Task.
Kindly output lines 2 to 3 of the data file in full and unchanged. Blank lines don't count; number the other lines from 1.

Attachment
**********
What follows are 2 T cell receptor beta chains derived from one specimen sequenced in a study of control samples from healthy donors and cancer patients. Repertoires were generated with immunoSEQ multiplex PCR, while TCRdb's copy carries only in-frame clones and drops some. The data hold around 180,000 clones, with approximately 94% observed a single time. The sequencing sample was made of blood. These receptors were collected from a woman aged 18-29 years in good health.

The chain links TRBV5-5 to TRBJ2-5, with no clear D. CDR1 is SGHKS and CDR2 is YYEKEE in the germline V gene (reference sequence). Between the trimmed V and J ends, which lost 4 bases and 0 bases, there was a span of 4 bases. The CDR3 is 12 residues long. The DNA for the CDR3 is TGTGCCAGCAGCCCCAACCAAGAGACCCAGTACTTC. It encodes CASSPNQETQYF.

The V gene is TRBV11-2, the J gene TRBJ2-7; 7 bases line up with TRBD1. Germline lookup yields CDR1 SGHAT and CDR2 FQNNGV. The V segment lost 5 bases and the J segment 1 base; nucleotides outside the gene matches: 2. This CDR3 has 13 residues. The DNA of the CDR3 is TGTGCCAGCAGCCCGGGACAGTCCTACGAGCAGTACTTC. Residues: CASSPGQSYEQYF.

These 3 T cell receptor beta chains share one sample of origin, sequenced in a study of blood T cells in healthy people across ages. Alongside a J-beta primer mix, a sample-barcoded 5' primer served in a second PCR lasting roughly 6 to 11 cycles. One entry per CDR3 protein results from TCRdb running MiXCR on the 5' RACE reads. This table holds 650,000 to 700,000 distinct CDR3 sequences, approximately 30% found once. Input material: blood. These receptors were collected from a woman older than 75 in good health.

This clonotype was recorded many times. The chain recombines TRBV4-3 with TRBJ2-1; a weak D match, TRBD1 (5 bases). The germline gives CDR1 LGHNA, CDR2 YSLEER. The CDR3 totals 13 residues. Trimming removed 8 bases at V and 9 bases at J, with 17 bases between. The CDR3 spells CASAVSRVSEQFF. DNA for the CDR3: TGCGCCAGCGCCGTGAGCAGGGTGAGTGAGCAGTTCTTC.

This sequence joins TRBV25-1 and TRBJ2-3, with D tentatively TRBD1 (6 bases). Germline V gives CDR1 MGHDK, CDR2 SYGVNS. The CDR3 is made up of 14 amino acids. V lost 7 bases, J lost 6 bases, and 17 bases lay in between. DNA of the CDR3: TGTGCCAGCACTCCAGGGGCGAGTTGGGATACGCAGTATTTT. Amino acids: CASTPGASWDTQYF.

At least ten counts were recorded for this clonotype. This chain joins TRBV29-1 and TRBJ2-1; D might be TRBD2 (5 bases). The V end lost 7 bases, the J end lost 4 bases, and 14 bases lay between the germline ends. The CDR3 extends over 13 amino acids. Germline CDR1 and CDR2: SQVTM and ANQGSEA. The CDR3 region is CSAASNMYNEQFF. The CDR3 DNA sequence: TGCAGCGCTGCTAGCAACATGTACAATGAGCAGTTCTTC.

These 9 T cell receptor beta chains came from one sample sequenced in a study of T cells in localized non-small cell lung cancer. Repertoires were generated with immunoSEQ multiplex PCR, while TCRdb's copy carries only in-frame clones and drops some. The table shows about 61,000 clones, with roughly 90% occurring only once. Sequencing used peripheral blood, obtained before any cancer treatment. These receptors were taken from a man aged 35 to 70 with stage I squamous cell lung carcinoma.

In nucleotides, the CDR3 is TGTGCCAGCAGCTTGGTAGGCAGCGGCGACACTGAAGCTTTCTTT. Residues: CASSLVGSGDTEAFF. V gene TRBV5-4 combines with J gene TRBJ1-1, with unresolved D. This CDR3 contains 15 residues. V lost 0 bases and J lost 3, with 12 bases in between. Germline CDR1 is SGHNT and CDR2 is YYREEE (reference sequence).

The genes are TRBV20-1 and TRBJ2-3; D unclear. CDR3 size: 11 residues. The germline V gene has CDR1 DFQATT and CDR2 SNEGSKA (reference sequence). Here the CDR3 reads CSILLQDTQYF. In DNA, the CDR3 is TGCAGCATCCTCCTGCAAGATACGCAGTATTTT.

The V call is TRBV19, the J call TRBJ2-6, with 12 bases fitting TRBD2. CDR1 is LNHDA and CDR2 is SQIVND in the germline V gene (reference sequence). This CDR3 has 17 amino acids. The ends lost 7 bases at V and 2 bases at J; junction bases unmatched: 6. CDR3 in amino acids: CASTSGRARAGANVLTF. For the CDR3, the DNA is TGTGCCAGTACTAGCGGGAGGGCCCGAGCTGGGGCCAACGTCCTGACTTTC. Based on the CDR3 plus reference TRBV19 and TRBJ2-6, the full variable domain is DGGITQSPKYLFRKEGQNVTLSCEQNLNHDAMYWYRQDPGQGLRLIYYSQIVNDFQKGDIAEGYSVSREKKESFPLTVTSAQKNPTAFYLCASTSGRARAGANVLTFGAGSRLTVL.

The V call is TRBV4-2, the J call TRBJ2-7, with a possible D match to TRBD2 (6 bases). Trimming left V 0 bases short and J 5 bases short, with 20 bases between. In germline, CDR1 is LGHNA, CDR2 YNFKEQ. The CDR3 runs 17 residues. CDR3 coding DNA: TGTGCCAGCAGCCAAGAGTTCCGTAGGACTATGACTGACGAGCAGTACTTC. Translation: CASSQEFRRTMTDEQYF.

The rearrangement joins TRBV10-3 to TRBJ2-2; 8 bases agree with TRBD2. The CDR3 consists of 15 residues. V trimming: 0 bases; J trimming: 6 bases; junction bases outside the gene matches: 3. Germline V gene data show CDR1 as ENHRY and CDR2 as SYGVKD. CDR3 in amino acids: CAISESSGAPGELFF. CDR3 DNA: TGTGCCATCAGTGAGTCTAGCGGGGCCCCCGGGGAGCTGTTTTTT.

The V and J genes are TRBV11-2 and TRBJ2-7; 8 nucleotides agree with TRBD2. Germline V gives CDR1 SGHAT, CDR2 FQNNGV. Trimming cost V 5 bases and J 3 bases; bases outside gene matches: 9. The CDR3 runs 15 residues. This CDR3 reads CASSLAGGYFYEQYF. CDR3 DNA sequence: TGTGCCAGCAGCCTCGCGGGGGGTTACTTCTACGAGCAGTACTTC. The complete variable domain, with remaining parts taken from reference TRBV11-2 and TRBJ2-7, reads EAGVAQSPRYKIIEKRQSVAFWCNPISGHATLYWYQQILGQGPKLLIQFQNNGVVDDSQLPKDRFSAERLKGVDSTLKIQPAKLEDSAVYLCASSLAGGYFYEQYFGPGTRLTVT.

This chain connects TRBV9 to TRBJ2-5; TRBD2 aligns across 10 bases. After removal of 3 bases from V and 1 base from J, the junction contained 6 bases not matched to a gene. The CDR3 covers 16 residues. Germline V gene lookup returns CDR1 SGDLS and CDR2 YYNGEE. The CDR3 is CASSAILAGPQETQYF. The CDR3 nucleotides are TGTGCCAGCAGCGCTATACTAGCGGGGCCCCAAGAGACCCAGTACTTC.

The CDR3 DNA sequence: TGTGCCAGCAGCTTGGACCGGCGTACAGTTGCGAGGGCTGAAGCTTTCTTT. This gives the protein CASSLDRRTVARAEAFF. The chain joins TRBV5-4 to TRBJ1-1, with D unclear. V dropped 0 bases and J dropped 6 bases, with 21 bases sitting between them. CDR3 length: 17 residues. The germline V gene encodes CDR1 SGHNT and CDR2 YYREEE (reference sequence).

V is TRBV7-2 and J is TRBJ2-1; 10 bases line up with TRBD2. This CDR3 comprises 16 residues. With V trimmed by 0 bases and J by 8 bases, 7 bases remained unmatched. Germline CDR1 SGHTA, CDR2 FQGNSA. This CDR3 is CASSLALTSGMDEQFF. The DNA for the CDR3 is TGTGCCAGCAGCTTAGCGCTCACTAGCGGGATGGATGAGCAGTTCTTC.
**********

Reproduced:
The chain links TRBV5-5 to TRBJ2-5, with no clear D. CDR1 is SGHKS and CDR2 is YYEKEE in the germline V gene (reference sequence). Between the trimmed V and J ends, which lost 4 bases and 0 bases, there was a span of 4 bases. The CDR3 is 12 residues long. The DNA for the CDR3 is TGTGCCAGCAGCCCCAACCAAGAGACCCAGTACTTC. It encodes CASSPNQETQYF.

The V gene is TRBV11-2, the J gene TRBJ2-7; 7 bases line up with TRBD1. Germline lookup yields CDR1 SGHAT and CDR2 FQNNGV. The V segment lost 5 bases and the J segment 1 base; nucleotides outside the gene matches: 2. This CDR3 has 13 residues. The DNA of the CDR3 is TGTGCCAGCAGCCCGGGACAGTCCTACGAGCAGTACTTC. Residues: CASSPGQSYEQYF.